That sentence is the one that strikes me the most. Is there such a thing as a lucky blind? Not in my mind. Despite the explanation, his perspective still amazes me. He went on:

"I became blind when I was six years old. I know what a tree looks like. Some of my friends have no idea what a tree is. When someone tells me something is white, blue, or red I know exactly what they mean. People try to describe a color by saying, 'White is a soft color.' What is that supposed to mean?" He laughed. "But I know what white looks like."

While I was still too young to understand the concept of perspective, I was aware enough to know his take on life was admirable. Instead of being angry about becoming blind, he was thankful he had a chance to see for the first few years of his life. To him, life didn't take his vision away; it gave him a chance to see before it was gone.

As an adult, what captivates me the most about my uncle is his incredible sense of humor. He is always joking and walking around with a grin, even if he doesn't know anyone is there. During our last Christmas Eve together in 2014, we had trouble taking family pictures since we couldn't stop laughing at his jokes—he was complaining he couldn't look at the camera because someone turned the lights off and everything was dark.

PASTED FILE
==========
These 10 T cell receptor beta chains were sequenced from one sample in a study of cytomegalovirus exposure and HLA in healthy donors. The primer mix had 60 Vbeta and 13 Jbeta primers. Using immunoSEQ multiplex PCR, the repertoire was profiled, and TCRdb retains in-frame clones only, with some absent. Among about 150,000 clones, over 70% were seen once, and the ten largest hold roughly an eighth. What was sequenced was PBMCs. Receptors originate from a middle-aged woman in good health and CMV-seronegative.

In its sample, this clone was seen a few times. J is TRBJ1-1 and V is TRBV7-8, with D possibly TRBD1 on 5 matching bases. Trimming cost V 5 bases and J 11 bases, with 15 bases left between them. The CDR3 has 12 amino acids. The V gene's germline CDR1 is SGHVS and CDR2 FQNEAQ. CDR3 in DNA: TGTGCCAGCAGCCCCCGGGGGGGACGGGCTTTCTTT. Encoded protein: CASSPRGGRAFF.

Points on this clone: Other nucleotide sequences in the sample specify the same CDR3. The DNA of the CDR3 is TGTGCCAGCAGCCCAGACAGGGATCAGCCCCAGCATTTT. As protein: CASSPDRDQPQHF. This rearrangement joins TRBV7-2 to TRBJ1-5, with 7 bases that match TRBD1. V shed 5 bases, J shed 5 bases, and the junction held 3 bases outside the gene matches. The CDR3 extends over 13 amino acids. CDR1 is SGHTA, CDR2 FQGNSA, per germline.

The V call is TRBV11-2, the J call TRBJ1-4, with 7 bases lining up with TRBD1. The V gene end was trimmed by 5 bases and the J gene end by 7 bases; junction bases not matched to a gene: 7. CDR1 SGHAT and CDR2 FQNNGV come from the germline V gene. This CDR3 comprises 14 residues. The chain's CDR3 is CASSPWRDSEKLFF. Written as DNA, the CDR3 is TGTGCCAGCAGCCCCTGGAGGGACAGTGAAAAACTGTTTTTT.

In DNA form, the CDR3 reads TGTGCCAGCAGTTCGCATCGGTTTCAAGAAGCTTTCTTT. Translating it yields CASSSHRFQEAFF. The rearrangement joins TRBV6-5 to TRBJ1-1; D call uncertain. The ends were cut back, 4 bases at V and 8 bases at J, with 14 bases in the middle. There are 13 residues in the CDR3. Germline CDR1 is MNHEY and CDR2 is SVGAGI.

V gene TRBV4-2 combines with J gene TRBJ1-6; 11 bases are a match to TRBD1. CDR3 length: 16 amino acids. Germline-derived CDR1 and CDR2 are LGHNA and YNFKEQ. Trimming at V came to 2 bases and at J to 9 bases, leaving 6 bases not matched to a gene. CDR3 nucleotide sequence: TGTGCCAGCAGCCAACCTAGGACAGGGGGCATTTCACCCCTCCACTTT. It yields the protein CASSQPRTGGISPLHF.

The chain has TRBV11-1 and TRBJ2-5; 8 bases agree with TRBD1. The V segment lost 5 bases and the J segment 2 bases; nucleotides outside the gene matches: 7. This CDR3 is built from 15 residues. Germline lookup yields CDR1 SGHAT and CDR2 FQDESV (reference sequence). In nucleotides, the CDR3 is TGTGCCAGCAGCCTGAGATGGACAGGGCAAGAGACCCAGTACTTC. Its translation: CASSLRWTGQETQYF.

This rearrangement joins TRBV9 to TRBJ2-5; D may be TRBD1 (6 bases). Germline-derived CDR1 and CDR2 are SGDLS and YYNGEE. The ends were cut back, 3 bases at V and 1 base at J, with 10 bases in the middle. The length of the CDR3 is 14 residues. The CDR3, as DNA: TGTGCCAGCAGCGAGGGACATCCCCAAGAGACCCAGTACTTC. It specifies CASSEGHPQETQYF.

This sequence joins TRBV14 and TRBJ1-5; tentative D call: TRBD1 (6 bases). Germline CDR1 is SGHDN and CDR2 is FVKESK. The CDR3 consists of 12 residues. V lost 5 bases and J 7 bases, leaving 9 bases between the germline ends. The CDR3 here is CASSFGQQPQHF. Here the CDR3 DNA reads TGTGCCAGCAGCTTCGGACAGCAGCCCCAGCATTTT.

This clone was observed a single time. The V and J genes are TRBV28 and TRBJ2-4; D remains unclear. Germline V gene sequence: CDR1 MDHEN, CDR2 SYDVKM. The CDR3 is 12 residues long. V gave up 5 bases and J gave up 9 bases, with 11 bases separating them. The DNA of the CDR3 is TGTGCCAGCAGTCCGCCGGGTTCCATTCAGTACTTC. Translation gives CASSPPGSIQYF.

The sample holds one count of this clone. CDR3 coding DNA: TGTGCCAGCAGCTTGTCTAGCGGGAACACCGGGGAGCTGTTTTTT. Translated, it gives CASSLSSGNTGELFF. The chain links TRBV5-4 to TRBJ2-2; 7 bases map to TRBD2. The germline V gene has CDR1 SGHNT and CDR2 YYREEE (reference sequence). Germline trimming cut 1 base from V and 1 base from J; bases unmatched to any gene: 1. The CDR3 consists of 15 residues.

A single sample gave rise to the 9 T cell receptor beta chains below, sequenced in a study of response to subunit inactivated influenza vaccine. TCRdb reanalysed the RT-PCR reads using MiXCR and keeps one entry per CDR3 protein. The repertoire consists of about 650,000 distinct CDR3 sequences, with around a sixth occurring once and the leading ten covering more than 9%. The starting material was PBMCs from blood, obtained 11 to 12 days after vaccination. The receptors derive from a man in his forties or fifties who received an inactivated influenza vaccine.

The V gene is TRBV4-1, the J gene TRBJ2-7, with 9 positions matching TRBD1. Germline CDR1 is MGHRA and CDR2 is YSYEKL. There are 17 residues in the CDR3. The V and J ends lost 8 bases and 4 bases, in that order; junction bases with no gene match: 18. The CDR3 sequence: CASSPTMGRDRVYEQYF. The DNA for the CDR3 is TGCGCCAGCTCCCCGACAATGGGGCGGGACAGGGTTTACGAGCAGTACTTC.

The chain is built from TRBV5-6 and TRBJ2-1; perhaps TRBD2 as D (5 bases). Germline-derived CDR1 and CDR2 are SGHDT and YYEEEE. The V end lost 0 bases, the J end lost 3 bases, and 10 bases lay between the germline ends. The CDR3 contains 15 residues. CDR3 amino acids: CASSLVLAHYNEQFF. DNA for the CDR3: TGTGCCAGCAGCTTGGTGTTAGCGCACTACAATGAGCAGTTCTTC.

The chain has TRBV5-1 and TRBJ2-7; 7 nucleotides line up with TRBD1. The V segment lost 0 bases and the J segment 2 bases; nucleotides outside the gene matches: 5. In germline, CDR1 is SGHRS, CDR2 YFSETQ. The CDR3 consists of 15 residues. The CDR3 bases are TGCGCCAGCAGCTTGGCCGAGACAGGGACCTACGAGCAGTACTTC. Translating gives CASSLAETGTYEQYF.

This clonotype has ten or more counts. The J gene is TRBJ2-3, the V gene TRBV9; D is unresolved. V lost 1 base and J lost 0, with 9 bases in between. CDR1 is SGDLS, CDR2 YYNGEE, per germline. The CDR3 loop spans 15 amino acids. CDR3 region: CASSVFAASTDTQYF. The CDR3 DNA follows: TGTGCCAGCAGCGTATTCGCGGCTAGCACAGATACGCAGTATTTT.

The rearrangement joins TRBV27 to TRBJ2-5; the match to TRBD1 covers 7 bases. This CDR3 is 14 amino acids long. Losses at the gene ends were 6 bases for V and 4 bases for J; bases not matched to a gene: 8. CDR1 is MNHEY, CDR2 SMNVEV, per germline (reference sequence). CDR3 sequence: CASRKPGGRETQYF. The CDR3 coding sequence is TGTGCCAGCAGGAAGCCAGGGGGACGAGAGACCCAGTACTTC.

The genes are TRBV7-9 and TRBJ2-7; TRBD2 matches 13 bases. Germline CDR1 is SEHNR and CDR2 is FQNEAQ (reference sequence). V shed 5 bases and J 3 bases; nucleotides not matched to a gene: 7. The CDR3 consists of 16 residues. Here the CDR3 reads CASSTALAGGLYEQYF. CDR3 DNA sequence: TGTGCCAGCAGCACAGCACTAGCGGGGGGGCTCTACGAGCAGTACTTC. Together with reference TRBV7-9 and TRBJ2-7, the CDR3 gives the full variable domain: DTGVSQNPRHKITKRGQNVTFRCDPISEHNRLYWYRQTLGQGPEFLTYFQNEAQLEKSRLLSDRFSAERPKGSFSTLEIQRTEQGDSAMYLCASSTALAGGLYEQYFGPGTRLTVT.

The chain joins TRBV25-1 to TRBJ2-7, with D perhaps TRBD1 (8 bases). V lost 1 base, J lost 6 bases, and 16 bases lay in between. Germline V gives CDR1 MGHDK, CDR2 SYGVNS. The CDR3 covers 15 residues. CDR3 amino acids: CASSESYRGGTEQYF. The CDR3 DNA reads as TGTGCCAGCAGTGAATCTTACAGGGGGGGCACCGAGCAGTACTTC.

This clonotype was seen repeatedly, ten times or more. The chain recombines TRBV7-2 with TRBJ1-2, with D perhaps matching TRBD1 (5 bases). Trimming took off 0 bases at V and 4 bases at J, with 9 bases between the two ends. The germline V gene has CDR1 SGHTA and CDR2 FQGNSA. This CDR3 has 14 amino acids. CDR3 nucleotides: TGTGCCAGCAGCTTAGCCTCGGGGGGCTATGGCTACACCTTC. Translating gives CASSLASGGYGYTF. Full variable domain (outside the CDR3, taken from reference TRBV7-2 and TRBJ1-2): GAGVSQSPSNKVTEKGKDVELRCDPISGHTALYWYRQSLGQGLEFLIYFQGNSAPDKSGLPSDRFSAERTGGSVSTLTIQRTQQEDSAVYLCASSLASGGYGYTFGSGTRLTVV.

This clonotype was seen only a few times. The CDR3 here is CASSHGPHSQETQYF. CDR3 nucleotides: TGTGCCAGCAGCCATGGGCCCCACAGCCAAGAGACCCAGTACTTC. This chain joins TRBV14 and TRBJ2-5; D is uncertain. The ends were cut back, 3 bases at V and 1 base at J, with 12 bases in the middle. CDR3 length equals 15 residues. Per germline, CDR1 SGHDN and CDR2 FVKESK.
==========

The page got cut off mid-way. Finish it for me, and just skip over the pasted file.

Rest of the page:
"I don't know where the camera is! How am I supposed to look at it?" he exclaimed before almost choking with laughter while attempting to sip his beer.

On Christmas Day, he asked me to explain his condition to my daughter, a toddler at the time. To make her understand that some individuals can't see. I told her that he wasn't able to smile with his eyes, so he did it all with his lips. Before his flight back to Rio de Janeiro, he told me I should visit—he would take me to see the beach. He can't see, yet that doesn't prevent him from going everywhere, and by himself, most of the time, only accompanied by his cane.

In a busy city like Rio, he counts on the kindness of strangers who offer him help to cross streets and catch busses. In my youth, he taught me the best way to help the visually impaired is by placing one of their hands on our shoulder and walking in front of them instead of grabbing their hands or arms. That way, they can more precisely sense a step or obstacle ahead of them.

While some of us might think he had all the reasons in the world to sit around feeling sorry for himself, he enjoys life as much as he can. It's no coincidence he has always been my favorite uncle.

While we all have problems and face struggles in life, I believe there's so much we can learn from him. His story can be a reminder that we are blessed simply for having the ability to live with the assistance of our senses; something so basic we tend to take for granted.

There is no question that my uncle's experience has enabled him to see life more clearly than many of us with perfect vision.

In my opinion, joy begins with the ability to appreciate the simplest things in life.

Let's all try to find a cure for our own perspective blindness.